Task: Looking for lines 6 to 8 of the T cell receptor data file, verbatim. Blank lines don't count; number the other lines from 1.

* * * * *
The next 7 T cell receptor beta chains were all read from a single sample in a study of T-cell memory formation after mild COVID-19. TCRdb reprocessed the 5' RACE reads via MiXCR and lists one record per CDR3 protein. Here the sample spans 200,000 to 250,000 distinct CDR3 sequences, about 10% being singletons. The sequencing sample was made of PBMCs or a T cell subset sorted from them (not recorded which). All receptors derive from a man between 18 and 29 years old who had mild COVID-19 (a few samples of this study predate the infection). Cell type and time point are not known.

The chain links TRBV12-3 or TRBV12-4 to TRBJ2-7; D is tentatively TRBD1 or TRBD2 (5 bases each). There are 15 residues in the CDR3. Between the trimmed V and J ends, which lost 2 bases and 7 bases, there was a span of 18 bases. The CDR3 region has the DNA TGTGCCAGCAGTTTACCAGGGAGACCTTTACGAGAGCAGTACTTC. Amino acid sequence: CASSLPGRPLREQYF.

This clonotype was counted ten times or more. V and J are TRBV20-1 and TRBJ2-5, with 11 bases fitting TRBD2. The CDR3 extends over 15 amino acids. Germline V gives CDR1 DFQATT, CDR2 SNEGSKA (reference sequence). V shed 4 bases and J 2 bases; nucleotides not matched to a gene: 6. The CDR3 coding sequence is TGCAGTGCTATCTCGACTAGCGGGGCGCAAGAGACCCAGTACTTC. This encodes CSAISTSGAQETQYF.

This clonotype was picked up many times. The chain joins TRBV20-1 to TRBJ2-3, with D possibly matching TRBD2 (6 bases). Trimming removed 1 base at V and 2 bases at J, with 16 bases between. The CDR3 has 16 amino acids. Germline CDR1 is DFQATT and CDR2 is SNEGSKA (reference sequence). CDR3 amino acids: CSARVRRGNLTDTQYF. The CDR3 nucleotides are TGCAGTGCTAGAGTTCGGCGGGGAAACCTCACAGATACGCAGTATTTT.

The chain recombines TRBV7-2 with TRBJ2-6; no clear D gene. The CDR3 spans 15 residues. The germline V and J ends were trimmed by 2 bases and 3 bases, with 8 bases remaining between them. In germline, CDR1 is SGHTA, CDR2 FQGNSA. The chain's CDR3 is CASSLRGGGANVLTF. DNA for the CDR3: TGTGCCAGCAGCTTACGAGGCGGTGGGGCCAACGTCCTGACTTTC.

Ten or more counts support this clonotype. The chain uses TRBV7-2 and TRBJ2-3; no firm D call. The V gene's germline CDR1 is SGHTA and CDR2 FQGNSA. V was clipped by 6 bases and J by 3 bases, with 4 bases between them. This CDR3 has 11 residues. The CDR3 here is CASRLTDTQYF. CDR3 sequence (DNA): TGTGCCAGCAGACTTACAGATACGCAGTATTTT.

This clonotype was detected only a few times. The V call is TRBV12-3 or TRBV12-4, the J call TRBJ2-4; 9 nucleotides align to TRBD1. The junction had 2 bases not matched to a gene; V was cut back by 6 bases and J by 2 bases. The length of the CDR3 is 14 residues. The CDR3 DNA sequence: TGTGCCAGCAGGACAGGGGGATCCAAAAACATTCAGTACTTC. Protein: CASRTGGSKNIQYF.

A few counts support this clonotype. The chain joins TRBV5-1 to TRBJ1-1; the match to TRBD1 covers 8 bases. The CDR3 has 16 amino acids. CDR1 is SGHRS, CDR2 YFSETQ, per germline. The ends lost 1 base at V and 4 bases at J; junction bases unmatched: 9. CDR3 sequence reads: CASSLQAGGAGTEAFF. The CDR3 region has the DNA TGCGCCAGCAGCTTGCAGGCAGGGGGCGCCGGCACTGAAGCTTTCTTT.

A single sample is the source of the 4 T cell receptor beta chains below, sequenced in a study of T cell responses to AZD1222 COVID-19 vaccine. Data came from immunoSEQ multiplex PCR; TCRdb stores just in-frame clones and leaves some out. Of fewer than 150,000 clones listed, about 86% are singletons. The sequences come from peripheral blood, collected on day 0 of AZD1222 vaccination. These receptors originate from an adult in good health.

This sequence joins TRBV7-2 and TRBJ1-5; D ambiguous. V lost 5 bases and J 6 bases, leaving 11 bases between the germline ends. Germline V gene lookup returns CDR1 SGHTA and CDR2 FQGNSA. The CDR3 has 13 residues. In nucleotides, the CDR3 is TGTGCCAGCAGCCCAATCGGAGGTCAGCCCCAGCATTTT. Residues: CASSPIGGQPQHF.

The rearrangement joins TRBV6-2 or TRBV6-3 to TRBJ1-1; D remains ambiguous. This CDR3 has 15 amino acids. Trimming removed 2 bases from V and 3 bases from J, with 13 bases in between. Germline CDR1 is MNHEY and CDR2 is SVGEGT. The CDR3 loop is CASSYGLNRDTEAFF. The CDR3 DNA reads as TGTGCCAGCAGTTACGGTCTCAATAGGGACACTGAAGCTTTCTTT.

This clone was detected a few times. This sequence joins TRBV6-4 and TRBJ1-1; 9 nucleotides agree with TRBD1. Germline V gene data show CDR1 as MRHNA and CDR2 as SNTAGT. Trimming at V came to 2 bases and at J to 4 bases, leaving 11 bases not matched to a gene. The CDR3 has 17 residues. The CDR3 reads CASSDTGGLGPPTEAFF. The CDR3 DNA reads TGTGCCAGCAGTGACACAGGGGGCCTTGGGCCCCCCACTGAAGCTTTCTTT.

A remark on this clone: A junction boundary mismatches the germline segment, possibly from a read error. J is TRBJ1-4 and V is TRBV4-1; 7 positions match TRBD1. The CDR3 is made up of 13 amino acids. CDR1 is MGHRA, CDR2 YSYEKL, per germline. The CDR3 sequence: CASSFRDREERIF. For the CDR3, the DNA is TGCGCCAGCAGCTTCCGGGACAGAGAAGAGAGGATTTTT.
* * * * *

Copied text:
Ten or more counts support this clonotype. The chain uses TRBV7-2 and TRBJ2-3; no firm D call. The V gene's germline CDR1 is SGHTA and CDR2 FQGNSA. V was clipped by 6 bases and J by 3 bases, with 4 bases between them. This CDR3 has 11 residues. The CDR3 here is CASRLTDTQYF. CDR3 sequence (DNA): TGTGCCAGCAGACTTACAGATACGCAGTATTTT.

This clonotype was detected only a few times. The V call is TRBV12-3 or TRBV12-4, the J call TRBJ2-4; 9 nucleotides align to TRBD1. The junction had 2 bases not matched to a gene; V was cut back by 6 bases and J by 2 bases. The length of the CDR3 is 14 residues. The CDR3 DNA sequence: TGTGCCAGCAGGACAGGGGGATCCAAAAACATTCAGTACTTC. Protein: CASRTGGSKNIQYF.

A few counts support this clonotype. The chain joins TRBV5-1 to TRBJ1-1; the match to TRBD1 covers 8 bases. The CDR3 has 16 amino acids. CDR1 is SGHRS, CDR2 YFSETQ, per germline. The ends lost 1 base at V and 4 bases at J; junction bases unmatched: 9. CDR3 sequence reads: CASSLQAGGAGTEAFF. The CDR3 region has the DNA TGCGCCAGCAGCTTGCAGGCAGGGGGCGCCGGCACTGAAGCTTTCTTT.